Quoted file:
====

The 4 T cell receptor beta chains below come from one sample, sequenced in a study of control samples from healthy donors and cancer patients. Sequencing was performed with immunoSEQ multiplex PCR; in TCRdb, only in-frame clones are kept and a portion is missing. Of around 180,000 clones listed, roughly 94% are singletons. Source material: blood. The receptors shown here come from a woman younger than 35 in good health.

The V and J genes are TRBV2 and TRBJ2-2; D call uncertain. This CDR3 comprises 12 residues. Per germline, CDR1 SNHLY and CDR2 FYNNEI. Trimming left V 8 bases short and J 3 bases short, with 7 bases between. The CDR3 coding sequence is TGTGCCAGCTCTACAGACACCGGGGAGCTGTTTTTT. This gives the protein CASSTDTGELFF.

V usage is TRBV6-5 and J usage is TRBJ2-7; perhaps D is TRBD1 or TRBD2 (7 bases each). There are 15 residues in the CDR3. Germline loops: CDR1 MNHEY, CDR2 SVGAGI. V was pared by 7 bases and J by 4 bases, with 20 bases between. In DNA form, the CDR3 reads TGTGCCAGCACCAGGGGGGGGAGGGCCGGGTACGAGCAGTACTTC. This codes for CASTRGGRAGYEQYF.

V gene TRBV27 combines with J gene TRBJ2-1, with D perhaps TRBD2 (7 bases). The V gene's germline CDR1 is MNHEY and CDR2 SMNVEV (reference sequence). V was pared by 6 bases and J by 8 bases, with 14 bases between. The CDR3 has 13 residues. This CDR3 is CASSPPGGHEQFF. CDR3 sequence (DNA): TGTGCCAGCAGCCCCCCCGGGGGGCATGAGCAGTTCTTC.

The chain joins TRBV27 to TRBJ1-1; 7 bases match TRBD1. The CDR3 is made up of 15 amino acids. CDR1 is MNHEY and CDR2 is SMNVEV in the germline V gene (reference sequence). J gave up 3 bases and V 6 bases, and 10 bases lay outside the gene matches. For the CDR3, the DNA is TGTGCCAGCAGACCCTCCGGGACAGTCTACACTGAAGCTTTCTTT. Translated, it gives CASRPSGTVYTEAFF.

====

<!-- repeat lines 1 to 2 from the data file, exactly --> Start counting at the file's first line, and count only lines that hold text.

The 4 T cell receptor beta chains below come from one sample, sequenced in a study of control samples from healthy donors and cancer patients. Sequencing was performed with immunoSEQ multiplex PCR; in TCRdb, only in-frame clones are kept and a portion is missing. Of around 180,000 clones listed, roughly 94% are singletons. Source material: blood. The receptors shown here come from a woman younger than 35 in good health.

The V and J genes are TRBV2 and TRBJ2-2; D call uncertain. This CDR3 comprises 12 residues. Per germline, CDR1 SNHLY and CDR2 FYNNEI. Trimming left V 8 bases short and J 3 bases short, with 7 bases between. The CDR3 coding sequence is TGTGCCAGCTCTACAGACACCGGGGAGCTGTTTTTT. This gives the protein CASSTDTGELFF.